Retro City Rampage makes it clear right from the title what you should probably expect from this game, it’s an 8-bit Grand Theft Auto homage. Makes perfect sense. That graphics are simple, sprites are tiny and the plot is deliberately lame but the concept behind the game is still amazingly brilliant. It’s an open-world experience never available on 8-bit systems that’s full of video game/pop-culture references, levels designed after specific games (Paperboy/TMNT) and even throws in filters that emulate old computer and console displays.
At first glance, newer gamers might not fully appreciate the time and effort put into creating RCR, which has been in development since the early 2000’s. At one point the programmer behind it, Brian Provinciano created an NES development kit to build the game. He was remaking GTA as a damn Nintendo game first! Then he ran into issues with the obvious NES limitations and switched to the PC. Oh well.
The story from Wikipedia:
In the city of Theftropolis, “The Player”, a thug for hire, decides to gain work as a henchman of a major crime syndicate led by the Jester. Three years later, during a bank heist gone wrong, Player runs into a time-traveling telephone booth, which he decides to steal from its owners. The booth flings him forward an indeterminate amount of time to the unspecified future year 20XX. Upon arrival, the booth breaks down and a man named “Doc Choc” arrives in a familiar looking vehicle and takes him and the booth in, believing Player to be a time-traveling hero. The Player must work with Doc Choc to gather the rare parts needed to repair the time booth, while avoiding law enforcement, his former employer Jester, and Dr. Von Buttnik, Doc Choc’s rival and the head of R&D at A.T. Corp, a tech corporation Player formerly worked for that wishes to use the time machine to predict future popular products, and control the market as a result.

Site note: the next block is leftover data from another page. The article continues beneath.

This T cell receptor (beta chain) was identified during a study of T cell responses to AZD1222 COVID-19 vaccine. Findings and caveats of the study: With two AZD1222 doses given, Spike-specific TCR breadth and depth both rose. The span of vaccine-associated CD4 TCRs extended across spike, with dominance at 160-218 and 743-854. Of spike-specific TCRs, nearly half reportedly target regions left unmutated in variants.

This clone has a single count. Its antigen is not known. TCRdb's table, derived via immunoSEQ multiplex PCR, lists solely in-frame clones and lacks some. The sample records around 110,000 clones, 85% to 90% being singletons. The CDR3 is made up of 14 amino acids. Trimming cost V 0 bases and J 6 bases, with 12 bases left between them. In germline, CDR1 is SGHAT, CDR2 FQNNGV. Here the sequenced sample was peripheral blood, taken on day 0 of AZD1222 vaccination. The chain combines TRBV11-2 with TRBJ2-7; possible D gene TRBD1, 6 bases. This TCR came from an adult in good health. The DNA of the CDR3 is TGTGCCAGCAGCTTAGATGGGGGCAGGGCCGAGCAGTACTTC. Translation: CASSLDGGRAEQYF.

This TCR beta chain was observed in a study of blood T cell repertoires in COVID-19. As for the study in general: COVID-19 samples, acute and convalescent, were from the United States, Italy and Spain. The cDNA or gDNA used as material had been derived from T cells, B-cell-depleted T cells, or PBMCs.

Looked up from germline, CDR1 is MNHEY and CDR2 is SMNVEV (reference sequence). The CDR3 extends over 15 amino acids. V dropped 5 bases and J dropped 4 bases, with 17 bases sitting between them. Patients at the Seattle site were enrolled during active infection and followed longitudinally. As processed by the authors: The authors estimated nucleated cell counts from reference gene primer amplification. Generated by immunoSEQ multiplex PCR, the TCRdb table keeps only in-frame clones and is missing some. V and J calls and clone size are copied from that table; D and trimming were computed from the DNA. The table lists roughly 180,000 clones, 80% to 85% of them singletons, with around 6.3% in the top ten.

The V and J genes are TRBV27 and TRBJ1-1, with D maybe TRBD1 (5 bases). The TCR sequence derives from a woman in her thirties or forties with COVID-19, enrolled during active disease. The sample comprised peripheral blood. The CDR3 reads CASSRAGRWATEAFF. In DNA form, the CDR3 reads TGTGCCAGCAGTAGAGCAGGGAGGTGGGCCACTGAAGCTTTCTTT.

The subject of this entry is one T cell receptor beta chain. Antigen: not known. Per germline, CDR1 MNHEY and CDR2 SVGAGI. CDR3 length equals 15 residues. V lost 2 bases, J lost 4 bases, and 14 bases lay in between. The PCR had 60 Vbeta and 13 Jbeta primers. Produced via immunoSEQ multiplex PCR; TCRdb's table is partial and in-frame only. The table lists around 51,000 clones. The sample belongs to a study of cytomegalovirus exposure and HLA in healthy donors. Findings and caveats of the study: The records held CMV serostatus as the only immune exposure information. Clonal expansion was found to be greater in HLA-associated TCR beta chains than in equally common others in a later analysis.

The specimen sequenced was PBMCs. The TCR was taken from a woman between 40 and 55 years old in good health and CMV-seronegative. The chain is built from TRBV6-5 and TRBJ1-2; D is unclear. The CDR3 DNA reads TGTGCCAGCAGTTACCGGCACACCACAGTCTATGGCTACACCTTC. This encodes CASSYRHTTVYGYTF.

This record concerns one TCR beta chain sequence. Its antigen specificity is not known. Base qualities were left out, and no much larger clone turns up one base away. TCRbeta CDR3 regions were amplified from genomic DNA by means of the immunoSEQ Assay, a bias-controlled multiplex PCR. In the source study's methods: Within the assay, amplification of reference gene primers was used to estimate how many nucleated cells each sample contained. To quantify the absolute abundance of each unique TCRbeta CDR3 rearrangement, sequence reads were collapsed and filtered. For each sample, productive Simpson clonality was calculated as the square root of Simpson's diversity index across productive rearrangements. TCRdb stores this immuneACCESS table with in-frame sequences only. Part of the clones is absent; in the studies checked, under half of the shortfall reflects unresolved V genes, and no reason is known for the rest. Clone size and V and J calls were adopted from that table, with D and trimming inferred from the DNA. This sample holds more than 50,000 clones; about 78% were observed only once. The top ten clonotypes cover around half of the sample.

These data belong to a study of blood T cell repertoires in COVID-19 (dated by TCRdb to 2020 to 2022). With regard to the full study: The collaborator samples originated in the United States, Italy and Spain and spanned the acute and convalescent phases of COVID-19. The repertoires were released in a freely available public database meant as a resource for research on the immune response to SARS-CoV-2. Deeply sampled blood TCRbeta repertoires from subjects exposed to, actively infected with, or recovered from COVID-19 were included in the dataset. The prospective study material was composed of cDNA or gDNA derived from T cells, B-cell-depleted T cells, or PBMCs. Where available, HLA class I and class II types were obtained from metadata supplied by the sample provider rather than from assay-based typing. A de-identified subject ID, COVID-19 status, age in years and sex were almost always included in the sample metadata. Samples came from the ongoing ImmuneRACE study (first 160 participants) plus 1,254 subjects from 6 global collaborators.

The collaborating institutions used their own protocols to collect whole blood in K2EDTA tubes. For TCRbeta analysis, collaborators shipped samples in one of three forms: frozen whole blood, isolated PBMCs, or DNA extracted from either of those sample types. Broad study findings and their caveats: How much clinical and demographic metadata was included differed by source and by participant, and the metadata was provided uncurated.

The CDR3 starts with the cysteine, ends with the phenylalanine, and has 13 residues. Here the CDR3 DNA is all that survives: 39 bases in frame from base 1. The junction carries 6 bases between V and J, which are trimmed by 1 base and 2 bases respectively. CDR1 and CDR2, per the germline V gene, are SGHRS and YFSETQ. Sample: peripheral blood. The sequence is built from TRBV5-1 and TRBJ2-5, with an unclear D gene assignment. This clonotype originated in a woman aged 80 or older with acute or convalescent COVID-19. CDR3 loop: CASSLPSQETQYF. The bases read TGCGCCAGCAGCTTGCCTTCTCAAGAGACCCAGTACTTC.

The gameplay is simple, you run around Theftropolis shooting everything or hijacking vehicles with viewpoints that at times shift from top-down to 2D side-scroller. Various weapons, cars and upgrades are at your disposal as you tackle the 60+ missions. I love nostalgia more than most but nostalgia can only carry a game so far and this game has a few issues. Controls can be sluggish at times and the missions become repetitive after awhile. The enemies can be cheap, most of the cars are slow, difficulty randomly increases and after awhile the story vanishes into a sea of pop references.
It’s not all doom and gloom though, the bright, colorful graphics are well-done and the nods to game titles and references on the buildings are worth driving around to point out. The music is spot-on and feels at-home with other NES titles and the inclusion of cut scenes and mini-games are also a nice touch. You can also customize your character, earn trophies and unlock other characters.
Retro City Rampage sets out to recreate 8-bit classics but is able to accomplish so much more and offer at times, a much more robust experience than anything we found on the Nintendo. It has a few shortcomings but the experience outweighs it. Ch-ch-check it out.